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Gourmet Foods 101
Did you know?
"Some species of sturgeon have been known to live longer than 100 years"

Sevruga Caviar

When You Need Quality Caviar

Sevruga caviar is a fine-tasting, high-quality type of caviar, which comes from sturgeon roe (eggs). There are a few varieties of Sevruga caviars, and they are mainly produced and shipped from Russia and Iran. This type of caviar is less expensive than Beluga caviar and Osetra caviar because it comes from a more common and plentiful species of fish. This, of course, makes Sevruga caviar more available.

The Sevruga is the smallest species of the three caviar producing sturgeon and it reproduces faster than the others, which makes it less expensive and easier to find. A Sevruga sturgeon generally takes between six to 10 years to reach its point of maturity, while the other two species take years longer.

The Sevrugas are caught in the Caspian Sea before they lay their eggs and the eggs are massaged out of them before they are returned to the sea. Sevruga caviars have a strong to mild taste, but the eggs are smaller than the other sturgeon's eggs. These eggs are slightly greenish or gray in color and have a slightly crunchier texture than the other sturgeon varieties. Even though Sevruga caviars may be easier to find than Beluga caviars and Osetra caviars, they may still cost you about $50 for a one ounce tin.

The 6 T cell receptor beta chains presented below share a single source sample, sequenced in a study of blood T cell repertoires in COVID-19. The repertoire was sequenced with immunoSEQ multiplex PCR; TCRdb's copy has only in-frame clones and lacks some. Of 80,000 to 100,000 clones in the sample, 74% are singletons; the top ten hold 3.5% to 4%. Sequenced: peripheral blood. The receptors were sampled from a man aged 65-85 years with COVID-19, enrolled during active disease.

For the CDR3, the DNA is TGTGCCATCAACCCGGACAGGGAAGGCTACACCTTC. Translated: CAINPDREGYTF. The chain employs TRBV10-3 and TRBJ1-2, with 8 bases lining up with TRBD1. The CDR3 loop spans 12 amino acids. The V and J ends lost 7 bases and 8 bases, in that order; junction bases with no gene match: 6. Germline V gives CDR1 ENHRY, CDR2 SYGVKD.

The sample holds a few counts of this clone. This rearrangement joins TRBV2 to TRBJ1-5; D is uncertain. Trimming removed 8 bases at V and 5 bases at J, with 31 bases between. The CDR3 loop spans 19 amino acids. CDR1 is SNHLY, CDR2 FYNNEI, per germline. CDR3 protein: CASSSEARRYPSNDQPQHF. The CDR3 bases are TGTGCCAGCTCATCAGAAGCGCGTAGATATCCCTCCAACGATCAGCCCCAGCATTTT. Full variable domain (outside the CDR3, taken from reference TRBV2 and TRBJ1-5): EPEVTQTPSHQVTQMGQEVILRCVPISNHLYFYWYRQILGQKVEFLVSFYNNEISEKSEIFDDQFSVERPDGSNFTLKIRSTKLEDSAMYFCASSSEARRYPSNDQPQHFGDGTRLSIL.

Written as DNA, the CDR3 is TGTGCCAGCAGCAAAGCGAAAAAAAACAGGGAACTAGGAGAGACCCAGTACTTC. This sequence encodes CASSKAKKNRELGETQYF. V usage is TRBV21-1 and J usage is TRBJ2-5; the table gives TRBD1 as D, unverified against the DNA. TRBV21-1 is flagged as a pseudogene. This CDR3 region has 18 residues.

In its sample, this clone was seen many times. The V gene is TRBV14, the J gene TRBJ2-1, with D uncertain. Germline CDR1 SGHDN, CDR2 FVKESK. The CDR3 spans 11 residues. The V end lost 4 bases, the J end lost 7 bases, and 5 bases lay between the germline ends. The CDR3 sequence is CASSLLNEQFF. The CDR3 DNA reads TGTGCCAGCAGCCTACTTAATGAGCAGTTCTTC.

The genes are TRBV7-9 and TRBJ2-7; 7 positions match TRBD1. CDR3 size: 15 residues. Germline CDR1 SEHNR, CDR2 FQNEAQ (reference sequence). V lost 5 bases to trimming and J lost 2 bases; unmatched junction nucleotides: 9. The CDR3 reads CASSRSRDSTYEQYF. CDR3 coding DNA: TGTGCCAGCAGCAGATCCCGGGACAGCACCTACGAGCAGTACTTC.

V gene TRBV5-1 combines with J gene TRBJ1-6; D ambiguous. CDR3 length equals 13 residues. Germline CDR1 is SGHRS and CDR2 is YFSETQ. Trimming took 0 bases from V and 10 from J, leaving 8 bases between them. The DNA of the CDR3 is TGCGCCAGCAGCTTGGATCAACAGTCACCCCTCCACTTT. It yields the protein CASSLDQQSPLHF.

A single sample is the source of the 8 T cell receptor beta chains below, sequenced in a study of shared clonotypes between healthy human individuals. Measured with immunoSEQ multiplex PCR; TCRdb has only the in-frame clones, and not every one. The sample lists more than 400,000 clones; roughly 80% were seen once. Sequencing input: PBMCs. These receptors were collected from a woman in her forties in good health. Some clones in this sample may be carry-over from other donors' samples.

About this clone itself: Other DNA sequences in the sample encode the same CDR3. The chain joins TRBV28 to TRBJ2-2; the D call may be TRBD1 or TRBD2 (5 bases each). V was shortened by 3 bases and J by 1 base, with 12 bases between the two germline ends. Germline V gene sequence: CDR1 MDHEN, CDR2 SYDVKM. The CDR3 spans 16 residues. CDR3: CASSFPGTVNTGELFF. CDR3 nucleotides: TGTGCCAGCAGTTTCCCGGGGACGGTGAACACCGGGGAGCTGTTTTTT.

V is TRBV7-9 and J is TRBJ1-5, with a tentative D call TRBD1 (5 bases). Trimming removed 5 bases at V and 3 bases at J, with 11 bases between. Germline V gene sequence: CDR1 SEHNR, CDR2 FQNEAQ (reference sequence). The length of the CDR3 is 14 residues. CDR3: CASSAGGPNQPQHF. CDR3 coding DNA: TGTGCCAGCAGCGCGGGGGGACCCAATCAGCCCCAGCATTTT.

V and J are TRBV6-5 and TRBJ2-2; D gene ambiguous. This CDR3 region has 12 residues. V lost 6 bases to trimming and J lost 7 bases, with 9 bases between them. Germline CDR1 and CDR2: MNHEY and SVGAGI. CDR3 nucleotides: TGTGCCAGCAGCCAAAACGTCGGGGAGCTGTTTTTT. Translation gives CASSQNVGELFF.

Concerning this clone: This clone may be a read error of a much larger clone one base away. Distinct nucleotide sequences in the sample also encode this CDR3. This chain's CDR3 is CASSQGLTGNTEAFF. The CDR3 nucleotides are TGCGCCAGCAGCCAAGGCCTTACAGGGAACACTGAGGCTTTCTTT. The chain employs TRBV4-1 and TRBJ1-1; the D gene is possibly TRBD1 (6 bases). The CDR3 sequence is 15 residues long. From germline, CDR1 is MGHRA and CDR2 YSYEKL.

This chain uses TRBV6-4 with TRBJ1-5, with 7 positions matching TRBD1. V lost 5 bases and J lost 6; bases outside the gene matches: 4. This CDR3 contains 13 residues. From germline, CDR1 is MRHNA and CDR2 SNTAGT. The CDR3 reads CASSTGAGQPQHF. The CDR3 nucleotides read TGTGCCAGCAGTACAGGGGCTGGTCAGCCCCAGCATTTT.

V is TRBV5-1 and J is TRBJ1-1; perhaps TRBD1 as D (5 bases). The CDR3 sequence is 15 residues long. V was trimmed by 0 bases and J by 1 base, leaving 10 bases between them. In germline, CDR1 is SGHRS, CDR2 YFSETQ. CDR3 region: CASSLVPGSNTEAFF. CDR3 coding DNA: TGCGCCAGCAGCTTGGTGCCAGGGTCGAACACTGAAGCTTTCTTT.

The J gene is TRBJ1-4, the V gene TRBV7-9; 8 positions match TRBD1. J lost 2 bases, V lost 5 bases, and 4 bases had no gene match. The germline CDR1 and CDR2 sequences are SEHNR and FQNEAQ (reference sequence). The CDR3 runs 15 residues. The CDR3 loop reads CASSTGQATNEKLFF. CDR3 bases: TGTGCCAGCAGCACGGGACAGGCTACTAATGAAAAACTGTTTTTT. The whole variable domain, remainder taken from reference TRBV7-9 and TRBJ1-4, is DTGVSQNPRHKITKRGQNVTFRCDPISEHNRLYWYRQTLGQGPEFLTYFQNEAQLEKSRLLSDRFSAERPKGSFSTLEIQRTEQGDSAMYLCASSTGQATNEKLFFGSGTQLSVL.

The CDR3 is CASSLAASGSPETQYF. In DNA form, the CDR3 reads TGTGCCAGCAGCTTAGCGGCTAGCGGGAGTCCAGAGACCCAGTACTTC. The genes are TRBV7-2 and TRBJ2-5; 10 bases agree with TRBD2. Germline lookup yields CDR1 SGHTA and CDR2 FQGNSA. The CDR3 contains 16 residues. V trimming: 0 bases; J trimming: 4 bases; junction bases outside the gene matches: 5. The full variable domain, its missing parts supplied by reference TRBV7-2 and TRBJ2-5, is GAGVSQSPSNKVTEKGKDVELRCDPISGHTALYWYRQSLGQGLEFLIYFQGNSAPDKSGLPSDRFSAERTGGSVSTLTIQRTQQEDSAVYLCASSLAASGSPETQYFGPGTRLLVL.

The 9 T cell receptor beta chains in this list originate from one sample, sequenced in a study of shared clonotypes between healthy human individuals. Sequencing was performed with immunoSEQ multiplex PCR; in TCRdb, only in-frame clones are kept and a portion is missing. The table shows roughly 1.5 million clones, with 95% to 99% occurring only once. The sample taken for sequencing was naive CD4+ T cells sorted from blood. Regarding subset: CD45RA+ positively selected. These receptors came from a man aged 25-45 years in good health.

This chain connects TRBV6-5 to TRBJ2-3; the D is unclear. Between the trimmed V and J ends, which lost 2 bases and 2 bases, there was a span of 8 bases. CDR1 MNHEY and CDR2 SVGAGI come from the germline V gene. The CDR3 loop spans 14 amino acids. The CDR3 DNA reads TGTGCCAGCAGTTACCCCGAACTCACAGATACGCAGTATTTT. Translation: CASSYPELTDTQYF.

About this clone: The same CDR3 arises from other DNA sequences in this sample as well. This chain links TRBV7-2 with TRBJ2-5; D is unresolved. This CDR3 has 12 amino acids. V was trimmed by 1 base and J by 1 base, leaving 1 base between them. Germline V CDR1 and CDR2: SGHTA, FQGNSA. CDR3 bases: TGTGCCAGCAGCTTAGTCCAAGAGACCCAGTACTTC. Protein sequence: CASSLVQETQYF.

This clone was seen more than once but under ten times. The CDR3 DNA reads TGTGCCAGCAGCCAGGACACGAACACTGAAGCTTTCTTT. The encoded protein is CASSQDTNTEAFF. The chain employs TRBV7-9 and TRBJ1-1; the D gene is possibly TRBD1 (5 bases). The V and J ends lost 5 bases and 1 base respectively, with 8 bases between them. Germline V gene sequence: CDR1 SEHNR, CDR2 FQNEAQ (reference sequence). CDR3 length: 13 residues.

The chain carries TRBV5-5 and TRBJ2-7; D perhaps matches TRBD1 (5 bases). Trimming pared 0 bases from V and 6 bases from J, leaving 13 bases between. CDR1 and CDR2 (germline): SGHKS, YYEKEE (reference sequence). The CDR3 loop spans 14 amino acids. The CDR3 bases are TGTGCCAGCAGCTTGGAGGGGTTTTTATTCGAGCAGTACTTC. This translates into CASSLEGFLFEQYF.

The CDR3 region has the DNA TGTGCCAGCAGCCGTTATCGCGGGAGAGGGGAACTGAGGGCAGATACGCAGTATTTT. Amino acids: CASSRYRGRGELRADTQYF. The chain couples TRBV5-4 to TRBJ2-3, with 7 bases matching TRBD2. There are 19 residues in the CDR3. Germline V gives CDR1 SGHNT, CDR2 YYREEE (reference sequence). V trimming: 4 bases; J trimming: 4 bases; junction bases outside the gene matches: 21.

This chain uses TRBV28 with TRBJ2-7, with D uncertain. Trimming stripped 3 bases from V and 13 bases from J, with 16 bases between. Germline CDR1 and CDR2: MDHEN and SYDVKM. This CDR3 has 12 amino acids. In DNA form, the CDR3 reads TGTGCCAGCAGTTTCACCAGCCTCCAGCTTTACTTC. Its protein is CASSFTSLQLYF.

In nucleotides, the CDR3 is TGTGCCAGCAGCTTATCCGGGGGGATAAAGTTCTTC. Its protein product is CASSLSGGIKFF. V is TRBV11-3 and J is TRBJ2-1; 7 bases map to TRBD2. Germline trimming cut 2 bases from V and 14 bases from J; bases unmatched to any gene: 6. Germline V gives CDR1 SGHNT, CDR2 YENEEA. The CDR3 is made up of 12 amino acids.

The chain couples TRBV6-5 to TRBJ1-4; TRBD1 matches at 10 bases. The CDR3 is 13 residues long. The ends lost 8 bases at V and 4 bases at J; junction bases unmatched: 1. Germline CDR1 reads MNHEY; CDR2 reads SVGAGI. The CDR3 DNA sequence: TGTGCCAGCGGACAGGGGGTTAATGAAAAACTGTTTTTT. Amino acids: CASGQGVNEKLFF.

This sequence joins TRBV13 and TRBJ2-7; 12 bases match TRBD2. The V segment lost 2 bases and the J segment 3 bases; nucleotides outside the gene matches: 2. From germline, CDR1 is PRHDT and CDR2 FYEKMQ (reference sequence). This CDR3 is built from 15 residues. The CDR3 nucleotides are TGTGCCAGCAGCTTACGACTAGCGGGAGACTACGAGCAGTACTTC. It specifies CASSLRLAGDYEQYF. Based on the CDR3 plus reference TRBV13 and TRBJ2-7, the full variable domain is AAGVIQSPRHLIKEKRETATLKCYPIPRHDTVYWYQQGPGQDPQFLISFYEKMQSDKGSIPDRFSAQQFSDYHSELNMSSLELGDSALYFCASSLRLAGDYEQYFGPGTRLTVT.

Make sure you store your Sevruga caviar at a temperature between about 29 to 36 degrees Fahrenheit. It is a perishable food, so it will need to be eaten within a day or two after opening it. Make sure you read the label for information on how to handle any caviar you buy. Remember that although only a spoonful of caviar can supply the adult daily requirement of vitamin B-12, the food is also quite high in cholesterol and is loaded with salt.

You should serve Sevruga caviar very cold, preferably in a bowl that is placed on a container of ice. Sevruga caviar is usually presented simply, with toast points and lemon wedges. It is also often garnished with sour cream, minced onion and hard cooked egg whites and yolks. What you should drink with caviar is often debated; the general consensus is iced vodka or champagne.